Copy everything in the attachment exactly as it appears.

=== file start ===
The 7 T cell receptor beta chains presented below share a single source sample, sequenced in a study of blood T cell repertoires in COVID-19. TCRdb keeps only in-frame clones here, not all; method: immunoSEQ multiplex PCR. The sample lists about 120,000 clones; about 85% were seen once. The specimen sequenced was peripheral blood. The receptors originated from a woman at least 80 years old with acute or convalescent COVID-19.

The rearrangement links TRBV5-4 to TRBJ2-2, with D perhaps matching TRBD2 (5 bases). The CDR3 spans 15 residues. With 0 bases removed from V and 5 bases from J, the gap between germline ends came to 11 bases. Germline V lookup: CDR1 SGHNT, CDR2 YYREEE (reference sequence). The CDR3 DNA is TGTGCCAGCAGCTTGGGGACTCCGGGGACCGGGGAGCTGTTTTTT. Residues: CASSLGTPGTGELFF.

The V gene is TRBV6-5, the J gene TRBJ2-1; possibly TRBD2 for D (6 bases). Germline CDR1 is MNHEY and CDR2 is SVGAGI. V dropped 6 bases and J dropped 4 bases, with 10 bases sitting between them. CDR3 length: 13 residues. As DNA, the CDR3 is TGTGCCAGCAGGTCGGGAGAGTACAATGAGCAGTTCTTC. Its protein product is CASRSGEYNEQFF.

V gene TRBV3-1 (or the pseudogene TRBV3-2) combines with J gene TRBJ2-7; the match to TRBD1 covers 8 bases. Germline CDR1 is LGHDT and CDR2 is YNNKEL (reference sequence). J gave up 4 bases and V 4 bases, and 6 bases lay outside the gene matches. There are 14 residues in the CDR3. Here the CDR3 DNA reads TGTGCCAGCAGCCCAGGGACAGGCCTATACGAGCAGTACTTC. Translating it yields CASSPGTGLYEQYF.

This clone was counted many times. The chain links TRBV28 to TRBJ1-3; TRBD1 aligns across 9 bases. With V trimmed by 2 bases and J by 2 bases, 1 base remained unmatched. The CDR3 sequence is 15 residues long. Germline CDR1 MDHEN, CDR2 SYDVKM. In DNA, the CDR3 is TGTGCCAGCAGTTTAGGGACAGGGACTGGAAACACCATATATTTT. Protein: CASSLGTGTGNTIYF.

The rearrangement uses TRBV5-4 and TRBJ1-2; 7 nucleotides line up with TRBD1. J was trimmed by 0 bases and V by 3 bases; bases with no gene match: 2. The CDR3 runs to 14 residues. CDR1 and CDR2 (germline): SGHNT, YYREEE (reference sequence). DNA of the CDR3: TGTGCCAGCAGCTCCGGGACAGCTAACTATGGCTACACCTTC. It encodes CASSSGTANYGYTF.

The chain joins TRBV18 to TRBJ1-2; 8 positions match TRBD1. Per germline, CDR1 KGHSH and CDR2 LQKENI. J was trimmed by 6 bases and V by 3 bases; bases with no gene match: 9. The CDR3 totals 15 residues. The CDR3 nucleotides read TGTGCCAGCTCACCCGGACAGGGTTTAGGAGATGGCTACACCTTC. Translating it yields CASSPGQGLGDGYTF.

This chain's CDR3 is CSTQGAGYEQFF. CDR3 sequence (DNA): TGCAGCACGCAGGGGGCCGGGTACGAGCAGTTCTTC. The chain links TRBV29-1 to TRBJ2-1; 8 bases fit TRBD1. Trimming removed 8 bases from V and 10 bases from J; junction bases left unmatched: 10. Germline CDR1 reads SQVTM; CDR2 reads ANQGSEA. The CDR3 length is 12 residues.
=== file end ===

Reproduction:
The 7 T cell receptor beta chains presented below share a single source sample, sequenced in a study of blood T cell repertoires in COVID-19. TCRdb keeps only in-frame clones here, not all; method: immunoSEQ multiplex PCR. The sample lists about 120,000 clones; about 85% were seen once. The specimen sequenced was peripheral blood. The receptors originated from a woman at least 80 years old with acute or convalescent COVID-19.

The rearrangement links TRBV5-4 to TRBJ2-2, with D perhaps matching TRBD2 (5 bases). The CDR3 spans 15 residues. With 0 bases removed from V and 5 bases from J, the gap between germline ends came to 11 bases. Germline V lookup: CDR1 SGHNT, CDR2 YYREEE (reference sequence). The CDR3 DNA is TGTGCCAGCAGCTTGGGGACTCCGGGGACCGGGGAGCTGTTTTTT. Residues: CASSLGTPGTGELFF.

The V gene is TRBV6-5, the J gene TRBJ2-1; possibly TRBD2 for D (6 bases). Germline CDR1 is MNHEY and CDR2 is SVGAGI. V dropped 6 bases and J dropped 4 bases, with 10 bases sitting between them. CDR3 length: 13 residues. As DNA, the CDR3 is TGTGCCAGCAGGTCGGGAGAGTACAATGAGCAGTTCTTC. Its protein product is CASRSGEYNEQFF.

V gene TRBV3-1 (or the pseudogene TRBV3-2) combines with J gene TRBJ2-7; the match to TRBD1 covers 8 bases. Germline CDR1 is LGHDT and CDR2 is YNNKEL (reference sequence). J gave up 4 bases and V 4 bases, and 6 bases lay outside the gene matches. There are 14 residues in the CDR3. Here the CDR3 DNA reads TGTGCCAGCAGCCCAGGGACAGGCCTATACGAGCAGTACTTC. Translating it yields CASSPGTGLYEQYF.

This clone was counted many times. The chain links TRBV28 to TRBJ1-3; TRBD1 aligns across 9 bases. With V trimmed by 2 bases and J by 2 bases, 1 base remained unmatched. The CDR3 sequence is 15 residues long. Germline CDR1 MDHEN, CDR2 SYDVKM. In DNA, the CDR3 is TGTGCCAGCAGTTTAGGGACAGGGACTGGAAACACCATATATTTT. Protein: CASSLGTGTGNTIYF.

The rearrangement uses TRBV5-4 and TRBJ1-2; 7 nucleotides line up with TRBD1. J was trimmed by 0 bases and V by 3 bases; bases with no gene match: 2. The CDR3 runs to 14 residues. CDR1 and CDR2 (germline): SGHNT, YYREEE (reference sequence). DNA of the CDR3: TGTGCCAGCAGCTCCGGGACAGCTAACTATGGCTACACCTTC. It encodes CASSSGTANYGYTF.

The chain joins TRBV18 to TRBJ1-2; 8 positions match TRBD1. Per germline, CDR1 KGHSH and CDR2 LQKENI. J was trimmed by 6 bases and V by 3 bases; bases with no gene match: 9. The CDR3 totals 15 residues. The CDR3 nucleotides read TGTGCCAGCTCACCCGGACAGGGTTTAGGAGATGGCTACACCTTC. Translating it yields CASSPGQGLGDGYTF.

This chain's CDR3 is CSTQGAGYEQFF. CDR3 sequence (DNA): TGCAGCACGCAGGGGGCCGGGTACGAGCAGTTCTTC. The chain links TRBV29-1 to TRBJ2-1; 8 bases fit TRBD1. Trimming removed 8 bases from V and 10 bases from J; junction bases left unmatched: 10. Germline CDR1 reads SQVTM; CDR2 reads ANQGSEA. The CDR3 length is 12 residues.